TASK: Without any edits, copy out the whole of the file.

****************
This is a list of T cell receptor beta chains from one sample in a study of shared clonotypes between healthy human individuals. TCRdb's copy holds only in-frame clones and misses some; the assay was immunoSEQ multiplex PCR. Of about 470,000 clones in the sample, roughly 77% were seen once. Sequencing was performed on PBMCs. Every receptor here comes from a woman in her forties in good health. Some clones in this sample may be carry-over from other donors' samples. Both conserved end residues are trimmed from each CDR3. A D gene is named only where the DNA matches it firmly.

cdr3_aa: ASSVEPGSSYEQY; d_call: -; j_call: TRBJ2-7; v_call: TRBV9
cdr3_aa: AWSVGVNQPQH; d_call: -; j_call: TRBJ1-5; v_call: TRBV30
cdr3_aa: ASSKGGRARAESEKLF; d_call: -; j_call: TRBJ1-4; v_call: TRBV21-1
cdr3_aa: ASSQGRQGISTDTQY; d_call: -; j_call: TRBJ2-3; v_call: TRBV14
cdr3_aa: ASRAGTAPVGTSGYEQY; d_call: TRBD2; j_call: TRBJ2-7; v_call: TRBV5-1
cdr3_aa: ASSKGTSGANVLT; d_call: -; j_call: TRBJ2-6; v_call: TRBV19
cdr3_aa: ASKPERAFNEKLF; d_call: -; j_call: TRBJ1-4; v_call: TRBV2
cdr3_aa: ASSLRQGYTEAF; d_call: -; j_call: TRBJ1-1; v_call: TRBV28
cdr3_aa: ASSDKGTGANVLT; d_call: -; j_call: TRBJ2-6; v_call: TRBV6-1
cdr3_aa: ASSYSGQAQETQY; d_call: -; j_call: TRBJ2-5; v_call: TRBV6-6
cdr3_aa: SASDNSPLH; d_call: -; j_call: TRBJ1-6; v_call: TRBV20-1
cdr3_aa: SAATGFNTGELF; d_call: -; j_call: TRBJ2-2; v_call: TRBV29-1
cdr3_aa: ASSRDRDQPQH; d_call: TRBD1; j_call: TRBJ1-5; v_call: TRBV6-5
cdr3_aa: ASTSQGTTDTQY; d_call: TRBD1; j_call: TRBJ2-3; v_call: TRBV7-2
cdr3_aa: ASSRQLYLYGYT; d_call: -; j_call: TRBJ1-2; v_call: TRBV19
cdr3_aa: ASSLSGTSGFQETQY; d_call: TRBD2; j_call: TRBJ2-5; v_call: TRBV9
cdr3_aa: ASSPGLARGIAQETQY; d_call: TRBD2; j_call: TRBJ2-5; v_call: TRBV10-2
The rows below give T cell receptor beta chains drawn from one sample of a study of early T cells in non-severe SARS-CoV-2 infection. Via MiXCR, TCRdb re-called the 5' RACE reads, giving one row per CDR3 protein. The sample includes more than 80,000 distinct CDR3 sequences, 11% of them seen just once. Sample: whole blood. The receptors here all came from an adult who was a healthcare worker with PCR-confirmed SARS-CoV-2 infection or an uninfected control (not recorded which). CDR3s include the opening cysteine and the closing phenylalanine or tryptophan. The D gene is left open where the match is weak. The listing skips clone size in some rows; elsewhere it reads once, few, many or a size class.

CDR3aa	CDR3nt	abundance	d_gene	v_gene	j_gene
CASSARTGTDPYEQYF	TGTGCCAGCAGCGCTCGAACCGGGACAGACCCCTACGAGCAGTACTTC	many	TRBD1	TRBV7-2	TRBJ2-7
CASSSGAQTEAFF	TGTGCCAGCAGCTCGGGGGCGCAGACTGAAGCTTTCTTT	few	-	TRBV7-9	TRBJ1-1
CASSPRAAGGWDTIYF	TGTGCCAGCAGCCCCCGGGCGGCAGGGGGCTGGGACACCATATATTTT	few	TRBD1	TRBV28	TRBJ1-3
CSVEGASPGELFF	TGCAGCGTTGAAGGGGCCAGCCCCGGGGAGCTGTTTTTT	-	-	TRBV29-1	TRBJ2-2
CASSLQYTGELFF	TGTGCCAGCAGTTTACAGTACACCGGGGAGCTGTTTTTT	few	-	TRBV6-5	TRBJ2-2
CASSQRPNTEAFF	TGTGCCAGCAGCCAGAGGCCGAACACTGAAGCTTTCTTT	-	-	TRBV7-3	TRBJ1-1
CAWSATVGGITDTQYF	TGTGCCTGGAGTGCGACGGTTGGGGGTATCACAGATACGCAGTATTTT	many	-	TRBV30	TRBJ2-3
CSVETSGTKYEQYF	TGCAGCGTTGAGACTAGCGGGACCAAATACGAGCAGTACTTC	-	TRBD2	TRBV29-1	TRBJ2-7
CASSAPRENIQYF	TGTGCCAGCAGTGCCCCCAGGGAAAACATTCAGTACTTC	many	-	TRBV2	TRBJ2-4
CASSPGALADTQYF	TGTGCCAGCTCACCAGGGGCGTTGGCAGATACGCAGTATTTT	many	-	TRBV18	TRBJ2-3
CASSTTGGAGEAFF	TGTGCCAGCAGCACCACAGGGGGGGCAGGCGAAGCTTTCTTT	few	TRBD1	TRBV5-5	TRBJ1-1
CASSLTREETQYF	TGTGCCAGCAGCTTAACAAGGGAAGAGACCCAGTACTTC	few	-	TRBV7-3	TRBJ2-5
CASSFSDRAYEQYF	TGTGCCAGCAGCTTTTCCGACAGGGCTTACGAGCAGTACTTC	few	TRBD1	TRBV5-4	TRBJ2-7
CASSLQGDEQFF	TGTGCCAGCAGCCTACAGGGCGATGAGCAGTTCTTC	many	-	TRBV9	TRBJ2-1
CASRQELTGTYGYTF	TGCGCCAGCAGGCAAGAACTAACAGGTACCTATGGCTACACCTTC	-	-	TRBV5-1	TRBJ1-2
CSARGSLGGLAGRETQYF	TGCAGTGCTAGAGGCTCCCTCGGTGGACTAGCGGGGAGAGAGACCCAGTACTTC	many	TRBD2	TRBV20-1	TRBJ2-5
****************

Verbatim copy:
This is a list of T cell receptor beta chains from one sample in a study of shared clonotypes between healthy human individuals. TCRdb's copy holds only in-frame clones and misses some; the assay was immunoSEQ multiplex PCR. Of about 470,000 clones in the sample, roughly 77% were seen once. Sequencing was performed on PBMCs. Every receptor here comes from a woman in her forties in good health. Some clones in this sample may be carry-over from other donors' samples. Both conserved end residues are trimmed from each CDR3. A D gene is named only where the DNA matches it firmly.

cdr3_aa: ASSVEPGSSYEQY; d_call: -; j_call: TRBJ2-7; v_call: TRBV9
cdr3_aa: AWSVGVNQPQH; d_call: -; j_call: TRBJ1-5; v_call: TRBV30
cdr3_aa: ASSKGGRARAESEKLF; d_call: -; j_call: TRBJ1-4; v_call: TRBV21-1
cdr3_aa: ASSQGRQGISTDTQY; d_call: -; j_call: TRBJ2-3; v_call: TRBV14
cdr3_aa: ASRAGTAPVGTSGYEQY; d_call: TRBD2; j_call: TRBJ2-7; v_call: TRBV5-1
cdr3_aa: ASSKGTSGANVLT; d_call: -; j_call: TRBJ2-6; v_call: TRBV19
cdr3_aa: ASKPERAFNEKLF; d_call: -; j_call: TRBJ1-4; v_call: TRBV2
cdr3_aa: ASSLRQGYTEAF; d_call: -; j_call: TRBJ1-1; v_call: TRBV28
cdr3_aa: ASSDKGTGANVLT; d_call: -; j_call: TRBJ2-6; v_call: TRBV6-1
cdr3_aa: ASSYSGQAQETQY; d_call: -; j_call: TRBJ2-5; v_call: TRBV6-6
cdr3_aa: SASDNSPLH; d_call: -; j_call: TRBJ1-6; v_call: TRBV20-1
cdr3_aa: SAATGFNTGELF; d_call: -; j_call: TRBJ2-2; v_call: TRBV29-1
cdr3_aa: ASSRDRDQPQH; d_call: TRBD1; j_call: TRBJ1-5; v_call: TRBV6-5
cdr3_aa: ASTSQGTTDTQY; d_call: TRBD1; j_call: TRBJ2-3; v_call: TRBV7-2
cdr3_aa: ASSRQLYLYGYT; d_call: -; j_call: TRBJ1-2; v_call: TRBV19
cdr3_aa: ASSLSGTSGFQETQY; d_call: TRBD2; j_call: TRBJ2-5; v_call: TRBV9
cdr3_aa: ASSPGLARGIAQETQY; d_call: TRBD2; j_call: TRBJ2-5; v_call: TRBV10-2
The rows below give T cell receptor beta chains drawn from one sample of a study of early T cells in non-severe SARS-CoV-2 infection. Via MiXCR, TCRdb re-called the 5' RACE reads, giving one row per CDR3 protein. The sample includes more than 80,000 distinct CDR3 sequences, 11% of them seen just once. Sample: whole blood. The receptors here all came from an adult who was a healthcare worker with PCR-confirmed SARS-CoV-2 infection or an uninfected control (not recorded which). CDR3s include the opening cysteine and the closing phenylalanine or tryptophan. The D gene is left open where the match is weak. The listing skips clone size in some rows; elsewhere it reads once, few, many or a size class.

CDR3aa	CDR3nt	abundance	d_gene	v_gene	j_gene
CASSARTGTDPYEQYF	TGTGCCAGCAGCGCTCGAACCGGGACAGACCCCTACGAGCAGTACTTC	many	TRBD1	TRBV7-2	TRBJ2-7
CASSSGAQTEAFF	TGTGCCAGCAGCTCGGGGGCGCAGACTGAAGCTTTCTTT	few	-	TRBV7-9	TRBJ1-1
CASSPRAAGGWDTIYF	TGTGCCAGCAGCCCCCGGGCGGCAGGGGGCTGGGACACCATATATTTT	few	TRBD1	TRBV28	TRBJ1-3
CSVEGASPGELFF	TGCAGCGTTGAAGGGGCCAGCCCCGGGGAGCTGTTTTTT	-	-	TRBV29-1	TRBJ2-2
CASSLQYTGELFF	TGTGCCAGCAGTTTACAGTACACCGGGGAGCTGTTTTTT	few	-	TRBV6-5	TRBJ2-2
CASSQRPNTEAFF	TGTGCCAGCAGCCAGAGGCCGAACACTGAAGCTTTCTTT	-	-	TRBV7-3	TRBJ1-1
CAWSATVGGITDTQYF	TGTGCCTGGAGTGCGACGGTTGGGGGTATCACAGATACGCAGTATTTT	many	-	TRBV30	TRBJ2-3
CSVETSGTKYEQYF	TGCAGCGTTGAGACTAGCGGGACCAAATACGAGCAGTACTTC	-	TRBD2	TRBV29-1	TRBJ2-7
CASSAPRENIQYF	TGTGCCAGCAGTGCCCCCAGGGAAAACATTCAGTACTTC	many	-	TRBV2	TRBJ2-4
CASSPGALADTQYF	TGTGCCAGCTCACCAGGGGCGTTGGCAGATACGCAGTATTTT	many	-	TRBV18	TRBJ2-3
CASSTTGGAGEAFF	TGTGCCAGCAGCACCACAGGGGGGGCAGGCGAAGCTTTCTTT	few	TRBD1	TRBV5-5	TRBJ1-1
CASSLTREETQYF	TGTGCCAGCAGCTTAACAAGGGAAGAGACCCAGTACTTC	few	-	TRBV7-3	TRBJ2-5
CASSFSDRAYEQYF	TGTGCCAGCAGCTTTTCCGACAGGGCTTACGAGCAGTACTTC	few	TRBD1	TRBV5-4	TRBJ2-7
CASSLQGDEQFF	TGTGCCAGCAGCCTACAGGGCGATGAGCAGTTCTTC	many	-	TRBV9	TRBJ2-1
CASRQELTGTYGYTF	TGCGCCAGCAGGCAAGAACTAACAGGTACCTATGGCTACACCTTC	-	-	TRBV5-1	TRBJ1-2
CSARGSLGGLAGRETQYF	TGCAGTGCTAGAGGCTCCCTCGGTGGACTAGCGGGGAGAGAGACCCAGTACTTC	many	TRBD2	TRBV20-1	TRBJ2-5